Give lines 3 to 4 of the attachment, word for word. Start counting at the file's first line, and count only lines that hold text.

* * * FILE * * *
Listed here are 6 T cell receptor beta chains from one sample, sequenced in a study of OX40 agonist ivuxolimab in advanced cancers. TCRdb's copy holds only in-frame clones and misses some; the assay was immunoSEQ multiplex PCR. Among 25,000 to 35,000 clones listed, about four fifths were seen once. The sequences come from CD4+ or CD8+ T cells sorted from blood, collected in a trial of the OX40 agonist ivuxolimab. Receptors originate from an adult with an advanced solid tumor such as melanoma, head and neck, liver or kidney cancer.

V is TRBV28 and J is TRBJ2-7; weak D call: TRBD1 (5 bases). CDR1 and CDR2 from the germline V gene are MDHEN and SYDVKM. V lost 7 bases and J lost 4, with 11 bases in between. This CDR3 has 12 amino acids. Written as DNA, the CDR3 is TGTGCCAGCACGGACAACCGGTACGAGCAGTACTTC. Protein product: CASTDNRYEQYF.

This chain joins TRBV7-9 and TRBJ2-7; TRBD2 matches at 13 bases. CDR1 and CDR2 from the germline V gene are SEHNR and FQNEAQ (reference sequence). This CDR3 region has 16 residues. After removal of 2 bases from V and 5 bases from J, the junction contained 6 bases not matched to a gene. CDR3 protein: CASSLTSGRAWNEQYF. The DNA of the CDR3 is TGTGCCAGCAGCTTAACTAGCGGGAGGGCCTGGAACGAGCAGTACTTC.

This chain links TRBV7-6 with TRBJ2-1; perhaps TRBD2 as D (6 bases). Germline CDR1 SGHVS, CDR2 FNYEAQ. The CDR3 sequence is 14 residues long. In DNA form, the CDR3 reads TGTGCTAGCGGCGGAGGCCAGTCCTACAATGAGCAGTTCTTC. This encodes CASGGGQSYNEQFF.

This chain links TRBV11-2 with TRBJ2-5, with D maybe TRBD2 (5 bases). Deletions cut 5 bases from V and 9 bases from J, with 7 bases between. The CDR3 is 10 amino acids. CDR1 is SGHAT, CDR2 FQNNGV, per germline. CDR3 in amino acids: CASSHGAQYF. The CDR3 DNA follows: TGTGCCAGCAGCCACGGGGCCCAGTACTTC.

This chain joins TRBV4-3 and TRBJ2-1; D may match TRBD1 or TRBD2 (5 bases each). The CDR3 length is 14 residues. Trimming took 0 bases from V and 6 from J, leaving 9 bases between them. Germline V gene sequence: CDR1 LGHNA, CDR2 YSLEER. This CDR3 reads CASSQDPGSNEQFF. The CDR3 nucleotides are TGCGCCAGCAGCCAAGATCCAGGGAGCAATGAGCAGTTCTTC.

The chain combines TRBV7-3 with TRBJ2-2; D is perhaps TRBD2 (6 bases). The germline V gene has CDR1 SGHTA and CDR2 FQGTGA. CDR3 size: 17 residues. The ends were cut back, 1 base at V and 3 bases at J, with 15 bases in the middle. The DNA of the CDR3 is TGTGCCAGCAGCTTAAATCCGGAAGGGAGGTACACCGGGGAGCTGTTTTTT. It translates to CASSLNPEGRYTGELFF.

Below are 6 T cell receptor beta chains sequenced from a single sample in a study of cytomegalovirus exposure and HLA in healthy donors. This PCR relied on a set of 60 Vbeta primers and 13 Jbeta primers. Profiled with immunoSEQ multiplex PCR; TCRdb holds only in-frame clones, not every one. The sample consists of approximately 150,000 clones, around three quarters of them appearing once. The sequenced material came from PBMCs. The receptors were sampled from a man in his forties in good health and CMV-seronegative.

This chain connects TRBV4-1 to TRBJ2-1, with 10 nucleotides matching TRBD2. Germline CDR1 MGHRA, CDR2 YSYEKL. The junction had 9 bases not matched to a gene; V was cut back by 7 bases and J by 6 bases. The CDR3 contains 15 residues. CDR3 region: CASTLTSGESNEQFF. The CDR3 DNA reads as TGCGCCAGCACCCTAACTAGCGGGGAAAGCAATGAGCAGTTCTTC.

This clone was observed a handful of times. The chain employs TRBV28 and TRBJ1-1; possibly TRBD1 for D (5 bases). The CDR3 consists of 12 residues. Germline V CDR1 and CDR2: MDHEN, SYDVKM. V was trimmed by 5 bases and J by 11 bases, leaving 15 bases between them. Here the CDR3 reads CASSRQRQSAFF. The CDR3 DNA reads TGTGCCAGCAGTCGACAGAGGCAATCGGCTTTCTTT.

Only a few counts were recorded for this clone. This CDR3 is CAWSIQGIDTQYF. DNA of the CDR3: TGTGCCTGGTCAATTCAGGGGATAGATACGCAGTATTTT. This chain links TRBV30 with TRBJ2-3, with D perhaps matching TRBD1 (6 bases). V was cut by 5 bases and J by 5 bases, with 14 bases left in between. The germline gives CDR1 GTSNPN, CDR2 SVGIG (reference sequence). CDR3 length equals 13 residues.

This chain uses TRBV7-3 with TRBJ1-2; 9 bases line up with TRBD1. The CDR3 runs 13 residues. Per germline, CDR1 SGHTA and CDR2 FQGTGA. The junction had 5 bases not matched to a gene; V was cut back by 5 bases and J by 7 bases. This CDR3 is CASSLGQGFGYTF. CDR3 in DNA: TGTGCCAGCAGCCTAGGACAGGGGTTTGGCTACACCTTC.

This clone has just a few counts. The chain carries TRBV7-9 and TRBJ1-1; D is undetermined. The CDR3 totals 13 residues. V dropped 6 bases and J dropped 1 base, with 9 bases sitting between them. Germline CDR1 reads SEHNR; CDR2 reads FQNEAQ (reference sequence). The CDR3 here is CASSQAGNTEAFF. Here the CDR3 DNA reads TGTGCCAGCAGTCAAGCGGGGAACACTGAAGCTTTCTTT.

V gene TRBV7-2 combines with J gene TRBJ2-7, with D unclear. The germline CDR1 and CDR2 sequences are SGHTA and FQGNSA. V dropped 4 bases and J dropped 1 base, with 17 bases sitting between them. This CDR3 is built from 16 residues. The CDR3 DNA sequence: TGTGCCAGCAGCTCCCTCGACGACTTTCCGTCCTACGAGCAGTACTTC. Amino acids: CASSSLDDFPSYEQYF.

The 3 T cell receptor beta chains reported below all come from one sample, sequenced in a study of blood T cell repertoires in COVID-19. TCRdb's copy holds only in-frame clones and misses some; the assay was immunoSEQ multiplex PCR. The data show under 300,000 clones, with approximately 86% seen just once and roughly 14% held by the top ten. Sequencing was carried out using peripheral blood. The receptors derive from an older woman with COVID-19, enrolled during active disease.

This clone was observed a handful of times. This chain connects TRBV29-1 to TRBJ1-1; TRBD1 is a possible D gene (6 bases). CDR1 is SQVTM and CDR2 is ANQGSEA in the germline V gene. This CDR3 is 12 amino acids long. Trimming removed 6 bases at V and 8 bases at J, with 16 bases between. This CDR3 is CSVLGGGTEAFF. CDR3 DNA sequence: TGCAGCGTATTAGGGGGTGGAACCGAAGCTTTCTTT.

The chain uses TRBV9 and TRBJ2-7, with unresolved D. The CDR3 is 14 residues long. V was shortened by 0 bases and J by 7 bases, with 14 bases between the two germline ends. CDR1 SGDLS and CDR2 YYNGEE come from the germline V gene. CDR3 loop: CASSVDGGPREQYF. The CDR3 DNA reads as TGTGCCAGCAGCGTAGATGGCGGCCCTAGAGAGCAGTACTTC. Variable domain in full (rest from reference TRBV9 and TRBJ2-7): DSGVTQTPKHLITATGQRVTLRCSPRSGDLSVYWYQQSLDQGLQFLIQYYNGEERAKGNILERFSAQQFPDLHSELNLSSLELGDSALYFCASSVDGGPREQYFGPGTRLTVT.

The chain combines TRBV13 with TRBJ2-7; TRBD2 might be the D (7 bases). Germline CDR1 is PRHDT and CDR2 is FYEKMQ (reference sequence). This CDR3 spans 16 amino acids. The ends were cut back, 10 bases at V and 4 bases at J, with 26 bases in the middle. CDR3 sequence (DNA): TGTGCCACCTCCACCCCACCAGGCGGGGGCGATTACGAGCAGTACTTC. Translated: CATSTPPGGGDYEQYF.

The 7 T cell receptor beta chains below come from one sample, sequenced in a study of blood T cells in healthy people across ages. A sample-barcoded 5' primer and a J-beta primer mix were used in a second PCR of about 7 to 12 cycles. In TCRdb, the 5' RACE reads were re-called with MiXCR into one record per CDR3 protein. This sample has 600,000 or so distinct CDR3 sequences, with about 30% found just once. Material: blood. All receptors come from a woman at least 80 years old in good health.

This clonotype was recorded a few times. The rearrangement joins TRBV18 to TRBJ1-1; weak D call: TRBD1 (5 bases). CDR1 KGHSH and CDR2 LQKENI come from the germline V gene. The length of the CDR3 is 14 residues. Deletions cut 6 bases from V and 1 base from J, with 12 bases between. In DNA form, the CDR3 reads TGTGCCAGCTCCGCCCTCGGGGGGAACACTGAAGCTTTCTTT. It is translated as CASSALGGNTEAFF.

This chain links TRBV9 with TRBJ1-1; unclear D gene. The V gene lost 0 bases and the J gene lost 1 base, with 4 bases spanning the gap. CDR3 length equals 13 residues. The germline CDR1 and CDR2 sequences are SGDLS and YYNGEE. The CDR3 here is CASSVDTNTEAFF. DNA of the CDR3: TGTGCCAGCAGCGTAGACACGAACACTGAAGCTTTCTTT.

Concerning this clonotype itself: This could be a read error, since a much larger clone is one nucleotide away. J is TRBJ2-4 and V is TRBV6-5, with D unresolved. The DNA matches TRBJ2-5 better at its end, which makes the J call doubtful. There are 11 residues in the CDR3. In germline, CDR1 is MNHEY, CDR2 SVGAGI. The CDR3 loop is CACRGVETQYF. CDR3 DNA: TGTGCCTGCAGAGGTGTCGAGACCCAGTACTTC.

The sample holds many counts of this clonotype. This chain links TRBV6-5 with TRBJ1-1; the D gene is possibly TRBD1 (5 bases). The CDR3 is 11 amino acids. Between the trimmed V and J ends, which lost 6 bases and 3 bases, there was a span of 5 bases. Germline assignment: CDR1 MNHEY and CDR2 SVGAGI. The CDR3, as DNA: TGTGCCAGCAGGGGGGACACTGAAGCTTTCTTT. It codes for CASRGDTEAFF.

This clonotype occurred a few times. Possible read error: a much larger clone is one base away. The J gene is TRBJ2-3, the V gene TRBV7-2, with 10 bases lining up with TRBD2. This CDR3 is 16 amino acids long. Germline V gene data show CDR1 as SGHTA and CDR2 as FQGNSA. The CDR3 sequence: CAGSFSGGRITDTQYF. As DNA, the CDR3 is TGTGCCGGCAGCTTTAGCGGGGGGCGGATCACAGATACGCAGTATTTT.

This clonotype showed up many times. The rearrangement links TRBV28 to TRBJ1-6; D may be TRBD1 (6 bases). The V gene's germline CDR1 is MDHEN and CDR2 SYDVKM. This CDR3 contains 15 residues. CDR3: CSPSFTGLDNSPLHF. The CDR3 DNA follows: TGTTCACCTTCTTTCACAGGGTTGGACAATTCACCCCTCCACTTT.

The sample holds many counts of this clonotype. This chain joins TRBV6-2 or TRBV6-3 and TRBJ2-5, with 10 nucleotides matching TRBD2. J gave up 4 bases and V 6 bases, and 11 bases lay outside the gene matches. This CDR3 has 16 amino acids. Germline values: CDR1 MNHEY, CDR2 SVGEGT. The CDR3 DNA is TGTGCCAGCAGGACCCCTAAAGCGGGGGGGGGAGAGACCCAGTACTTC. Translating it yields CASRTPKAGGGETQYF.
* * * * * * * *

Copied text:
This chain joins TRBV7-9 and TRBJ2-7; TRBD2 matches at 13 bases. CDR1 and CDR2 from the germline V gene are SEHNR and FQNEAQ (reference sequence). This CDR3 region has 16 residues. After removal of 2 bases from V and 5 bases from J, the junction contained 6 bases not matched to a gene. CDR3 protein: CASSLTSGRAWNEQYF. The DNA of the CDR3 is TGTGCCAGCAGCTTAACTAGCGGGAGGGCCTGGAACGAGCAGTACTTC.

This chain links TRBV7-6 with TRBJ2-1; perhaps TRBD2 as D (6 bases). Germline CDR1 SGHVS, CDR2 FNYEAQ. The CDR3 sequence is 14 residues long. In DNA form, the CDR3 reads TGTGCTAGCGGCGGAGGCCAGTCCTACAATGAGCAGTTCTTC. This encodes CASGGGQSYNEQFF.